The Passionate Procrastinator

Bob Goldman on

The problem with procrastination is that so few people take the time to do it right.

Really! Anyone can miss a deadline or fail to show up for critical meetings three weeks in a row, but to do absolutely nothing in the face of constant pressure from your manager takes gumption. It's like being attacked by a pack of rabid wolverines and thinking to yourself, "I really should put 'run' on my to-do list."

It's true that working remotely does make it easier to procrastinate. In the office, if you wanted to avoid work, your only choice was to visit the marketing department. No chance of any work going on there. At home, you have a sourdough starter to feed, a rabbit to worm and a bed to make, assuming you got out of bed in the first place.

Of course, there are some who believe procrastination is a problem that should be corrected, like Bryan Robinson, the author of "Working Remote and 10 Things You Can Do to Prevent Procrastination," a recent post on Forbes.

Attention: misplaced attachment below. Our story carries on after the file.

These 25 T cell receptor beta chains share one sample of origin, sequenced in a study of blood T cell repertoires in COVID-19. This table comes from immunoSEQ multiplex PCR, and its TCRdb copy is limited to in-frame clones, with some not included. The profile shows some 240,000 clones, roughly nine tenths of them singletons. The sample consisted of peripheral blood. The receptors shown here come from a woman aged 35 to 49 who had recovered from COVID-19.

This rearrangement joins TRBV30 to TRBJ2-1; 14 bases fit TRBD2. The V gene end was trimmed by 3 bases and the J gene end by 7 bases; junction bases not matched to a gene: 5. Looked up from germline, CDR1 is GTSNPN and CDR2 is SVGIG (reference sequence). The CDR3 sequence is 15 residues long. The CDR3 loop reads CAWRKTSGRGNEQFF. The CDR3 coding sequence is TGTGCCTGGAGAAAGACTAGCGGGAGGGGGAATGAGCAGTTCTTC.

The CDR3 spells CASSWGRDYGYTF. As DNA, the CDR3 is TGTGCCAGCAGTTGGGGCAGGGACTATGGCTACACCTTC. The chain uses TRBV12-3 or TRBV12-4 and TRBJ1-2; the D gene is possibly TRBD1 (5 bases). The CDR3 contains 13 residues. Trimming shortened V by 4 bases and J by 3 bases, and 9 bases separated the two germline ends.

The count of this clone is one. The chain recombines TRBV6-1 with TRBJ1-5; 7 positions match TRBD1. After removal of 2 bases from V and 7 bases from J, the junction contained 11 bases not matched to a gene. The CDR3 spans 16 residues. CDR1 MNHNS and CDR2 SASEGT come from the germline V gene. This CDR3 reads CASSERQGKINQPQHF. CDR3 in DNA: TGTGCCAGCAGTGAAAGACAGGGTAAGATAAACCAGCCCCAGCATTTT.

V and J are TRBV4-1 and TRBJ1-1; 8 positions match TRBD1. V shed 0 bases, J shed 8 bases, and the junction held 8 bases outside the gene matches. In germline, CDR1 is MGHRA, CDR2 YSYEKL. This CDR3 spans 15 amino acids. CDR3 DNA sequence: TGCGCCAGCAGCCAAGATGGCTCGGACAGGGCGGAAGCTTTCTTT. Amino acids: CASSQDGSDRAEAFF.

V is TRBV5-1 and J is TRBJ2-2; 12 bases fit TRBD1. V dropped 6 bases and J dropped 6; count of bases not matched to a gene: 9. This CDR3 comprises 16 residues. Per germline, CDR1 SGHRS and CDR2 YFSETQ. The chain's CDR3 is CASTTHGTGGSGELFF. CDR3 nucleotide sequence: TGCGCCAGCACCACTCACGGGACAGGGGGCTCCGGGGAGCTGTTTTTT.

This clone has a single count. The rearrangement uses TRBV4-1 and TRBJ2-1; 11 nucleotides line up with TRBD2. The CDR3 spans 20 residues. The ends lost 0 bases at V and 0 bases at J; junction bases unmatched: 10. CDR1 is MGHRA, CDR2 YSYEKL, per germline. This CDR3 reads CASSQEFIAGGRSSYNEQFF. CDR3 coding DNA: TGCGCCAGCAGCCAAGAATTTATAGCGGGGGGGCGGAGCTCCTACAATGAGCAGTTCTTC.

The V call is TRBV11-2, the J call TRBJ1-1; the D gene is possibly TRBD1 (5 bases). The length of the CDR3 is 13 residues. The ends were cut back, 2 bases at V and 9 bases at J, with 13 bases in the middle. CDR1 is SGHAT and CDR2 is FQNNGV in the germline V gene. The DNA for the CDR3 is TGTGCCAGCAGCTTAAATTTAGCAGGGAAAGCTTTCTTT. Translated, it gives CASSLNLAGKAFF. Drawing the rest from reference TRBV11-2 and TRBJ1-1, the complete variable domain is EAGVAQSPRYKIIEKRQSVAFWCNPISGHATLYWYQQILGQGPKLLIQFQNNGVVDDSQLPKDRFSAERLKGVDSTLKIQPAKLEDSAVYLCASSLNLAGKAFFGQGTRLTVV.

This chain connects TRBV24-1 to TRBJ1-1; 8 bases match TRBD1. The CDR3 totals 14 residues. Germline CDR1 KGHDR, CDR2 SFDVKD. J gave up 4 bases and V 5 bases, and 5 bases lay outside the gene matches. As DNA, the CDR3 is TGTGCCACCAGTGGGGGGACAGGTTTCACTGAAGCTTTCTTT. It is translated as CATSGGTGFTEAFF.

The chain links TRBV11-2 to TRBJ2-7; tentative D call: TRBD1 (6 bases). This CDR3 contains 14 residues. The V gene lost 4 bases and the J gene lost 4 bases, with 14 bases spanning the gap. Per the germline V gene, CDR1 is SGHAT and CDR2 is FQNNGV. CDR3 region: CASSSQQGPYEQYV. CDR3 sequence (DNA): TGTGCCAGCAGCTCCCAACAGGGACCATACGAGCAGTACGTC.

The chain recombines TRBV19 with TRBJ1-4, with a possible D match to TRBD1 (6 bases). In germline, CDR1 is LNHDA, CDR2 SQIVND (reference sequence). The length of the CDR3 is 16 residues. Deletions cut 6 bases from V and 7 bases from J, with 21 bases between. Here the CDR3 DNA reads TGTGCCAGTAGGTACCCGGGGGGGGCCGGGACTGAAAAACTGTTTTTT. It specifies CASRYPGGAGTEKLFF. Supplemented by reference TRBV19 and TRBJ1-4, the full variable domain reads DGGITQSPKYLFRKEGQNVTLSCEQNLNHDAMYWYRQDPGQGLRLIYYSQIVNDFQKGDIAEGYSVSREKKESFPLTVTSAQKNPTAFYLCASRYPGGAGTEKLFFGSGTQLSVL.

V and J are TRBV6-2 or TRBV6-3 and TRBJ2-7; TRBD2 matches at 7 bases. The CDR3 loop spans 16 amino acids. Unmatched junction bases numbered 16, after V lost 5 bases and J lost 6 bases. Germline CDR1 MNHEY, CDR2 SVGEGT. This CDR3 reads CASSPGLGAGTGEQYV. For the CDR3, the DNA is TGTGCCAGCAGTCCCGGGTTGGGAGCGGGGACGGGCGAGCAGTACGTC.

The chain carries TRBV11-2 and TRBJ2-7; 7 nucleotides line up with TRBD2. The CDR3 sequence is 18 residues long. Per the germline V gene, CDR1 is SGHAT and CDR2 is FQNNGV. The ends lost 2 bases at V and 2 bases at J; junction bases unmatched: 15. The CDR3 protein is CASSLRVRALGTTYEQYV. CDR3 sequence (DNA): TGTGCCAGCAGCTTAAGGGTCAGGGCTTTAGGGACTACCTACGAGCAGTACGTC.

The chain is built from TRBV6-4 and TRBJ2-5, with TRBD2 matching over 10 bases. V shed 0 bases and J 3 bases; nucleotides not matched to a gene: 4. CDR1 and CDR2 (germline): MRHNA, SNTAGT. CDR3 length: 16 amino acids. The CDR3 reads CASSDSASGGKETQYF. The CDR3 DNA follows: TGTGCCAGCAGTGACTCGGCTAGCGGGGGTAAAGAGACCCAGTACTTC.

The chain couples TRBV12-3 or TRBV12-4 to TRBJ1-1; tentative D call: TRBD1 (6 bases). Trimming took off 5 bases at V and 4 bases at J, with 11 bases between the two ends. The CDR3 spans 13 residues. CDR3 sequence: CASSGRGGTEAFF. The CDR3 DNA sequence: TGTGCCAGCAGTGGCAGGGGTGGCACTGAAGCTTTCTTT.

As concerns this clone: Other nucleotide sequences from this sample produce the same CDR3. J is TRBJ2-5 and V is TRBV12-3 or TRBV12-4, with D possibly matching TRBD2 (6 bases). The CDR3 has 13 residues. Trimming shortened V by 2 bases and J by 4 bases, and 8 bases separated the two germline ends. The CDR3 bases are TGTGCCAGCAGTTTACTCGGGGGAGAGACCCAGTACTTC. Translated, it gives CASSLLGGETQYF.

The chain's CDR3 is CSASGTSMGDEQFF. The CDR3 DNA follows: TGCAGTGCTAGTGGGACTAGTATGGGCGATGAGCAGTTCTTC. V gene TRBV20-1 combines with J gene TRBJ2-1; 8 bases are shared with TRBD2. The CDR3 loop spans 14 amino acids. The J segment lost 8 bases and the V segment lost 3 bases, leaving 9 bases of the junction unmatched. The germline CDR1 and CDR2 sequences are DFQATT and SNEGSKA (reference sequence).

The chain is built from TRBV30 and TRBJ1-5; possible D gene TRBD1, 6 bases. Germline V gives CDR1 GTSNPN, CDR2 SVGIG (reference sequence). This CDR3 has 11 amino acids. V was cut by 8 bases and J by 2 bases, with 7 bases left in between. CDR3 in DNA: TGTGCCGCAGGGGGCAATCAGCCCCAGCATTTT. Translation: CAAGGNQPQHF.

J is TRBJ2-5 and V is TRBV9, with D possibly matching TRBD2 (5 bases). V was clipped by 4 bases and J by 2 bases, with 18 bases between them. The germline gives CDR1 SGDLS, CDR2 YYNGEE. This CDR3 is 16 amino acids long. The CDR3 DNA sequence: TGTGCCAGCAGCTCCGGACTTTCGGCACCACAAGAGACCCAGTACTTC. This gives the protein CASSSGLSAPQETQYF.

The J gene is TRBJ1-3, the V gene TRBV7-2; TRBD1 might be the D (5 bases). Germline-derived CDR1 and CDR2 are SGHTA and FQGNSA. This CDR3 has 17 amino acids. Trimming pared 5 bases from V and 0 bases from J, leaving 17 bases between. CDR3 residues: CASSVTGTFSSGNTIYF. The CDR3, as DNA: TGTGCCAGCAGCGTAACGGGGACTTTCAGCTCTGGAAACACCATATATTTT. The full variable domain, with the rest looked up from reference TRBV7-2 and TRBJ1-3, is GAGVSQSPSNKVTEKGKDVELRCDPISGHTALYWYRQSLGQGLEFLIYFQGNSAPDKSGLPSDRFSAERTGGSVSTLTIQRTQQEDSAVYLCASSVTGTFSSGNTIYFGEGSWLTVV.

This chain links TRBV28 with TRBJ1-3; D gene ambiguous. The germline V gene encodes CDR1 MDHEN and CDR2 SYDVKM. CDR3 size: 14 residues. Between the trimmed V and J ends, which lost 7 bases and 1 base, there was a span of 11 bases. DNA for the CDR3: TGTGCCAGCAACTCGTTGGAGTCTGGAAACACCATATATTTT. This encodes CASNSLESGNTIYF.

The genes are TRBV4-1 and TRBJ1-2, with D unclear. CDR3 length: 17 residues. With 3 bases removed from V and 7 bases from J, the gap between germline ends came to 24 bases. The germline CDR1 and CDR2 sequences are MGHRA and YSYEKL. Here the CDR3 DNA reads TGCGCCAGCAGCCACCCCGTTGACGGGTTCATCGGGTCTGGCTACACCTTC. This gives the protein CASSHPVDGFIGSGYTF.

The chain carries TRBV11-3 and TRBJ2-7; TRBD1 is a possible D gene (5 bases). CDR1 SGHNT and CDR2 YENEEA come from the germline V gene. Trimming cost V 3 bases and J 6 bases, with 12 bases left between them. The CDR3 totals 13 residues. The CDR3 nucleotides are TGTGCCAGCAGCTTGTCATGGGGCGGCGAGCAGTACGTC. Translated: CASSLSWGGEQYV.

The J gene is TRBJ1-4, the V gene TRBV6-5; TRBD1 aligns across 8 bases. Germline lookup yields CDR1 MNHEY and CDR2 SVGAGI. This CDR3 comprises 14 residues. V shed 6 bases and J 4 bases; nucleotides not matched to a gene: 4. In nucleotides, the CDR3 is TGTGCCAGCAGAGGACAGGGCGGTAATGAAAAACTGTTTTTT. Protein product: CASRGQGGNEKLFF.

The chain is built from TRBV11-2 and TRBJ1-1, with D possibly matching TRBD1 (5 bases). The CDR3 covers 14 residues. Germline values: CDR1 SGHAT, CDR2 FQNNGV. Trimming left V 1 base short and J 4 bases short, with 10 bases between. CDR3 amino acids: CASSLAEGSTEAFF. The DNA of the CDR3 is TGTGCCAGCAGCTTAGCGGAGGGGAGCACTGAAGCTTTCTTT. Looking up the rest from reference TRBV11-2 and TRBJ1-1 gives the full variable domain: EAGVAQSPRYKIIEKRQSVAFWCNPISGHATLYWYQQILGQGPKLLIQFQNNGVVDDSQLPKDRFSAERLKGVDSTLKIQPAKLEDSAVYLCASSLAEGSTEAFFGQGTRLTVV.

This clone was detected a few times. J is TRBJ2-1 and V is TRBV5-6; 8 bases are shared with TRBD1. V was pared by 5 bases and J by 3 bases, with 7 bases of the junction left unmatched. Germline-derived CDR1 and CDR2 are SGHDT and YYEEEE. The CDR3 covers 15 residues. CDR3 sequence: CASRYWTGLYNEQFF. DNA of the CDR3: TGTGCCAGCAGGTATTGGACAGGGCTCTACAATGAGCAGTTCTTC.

As Robinson so colorfully points out, those who procrastinate can find themselves "catapulted into a swirl of adrenaline and cortisol stew." This is because, deep down, the key ingredient in that stew is a feeling of inferiority. Procrastinators believe that the negative feedback they'll get for not doing the work is better than the negative feedback they'll get for actually completing it.

I'm going to have to put off describing all 10 of Robinson's techniques for curbing procrastination -- that rabbit is not going to worm itself -- but here are my five faves:


No. 1: "Break Things Down Into Microsteps."

The goal here is to "trick your emotional brain." This won't be easy because, rather than complete your giant, bone-crushing assignment, your emotional brain prefers to lie on your comfy couch and watch season 24 of "The Bachelor."

The strategy here is to break up the assignment into microsteps that are "easy and doable." For example, on day no. 1, sit up. On day no. 2, walk to your desk.

In the days ahead, continue to take microsteps. Plug in your computer; turn on your computer; put on your pants. Stretch out enough microsteps, and your manager will take a macrostep by firing you and your emotional brain. Then the two of you can get back to "The Bachelor." (I always knew Peter would dump Madison. Didn't you?)


swipe to next page



Steve Kelley Heathcliff Bob Gorrell Tom Stiglich Ed Gamble Mike Du Jour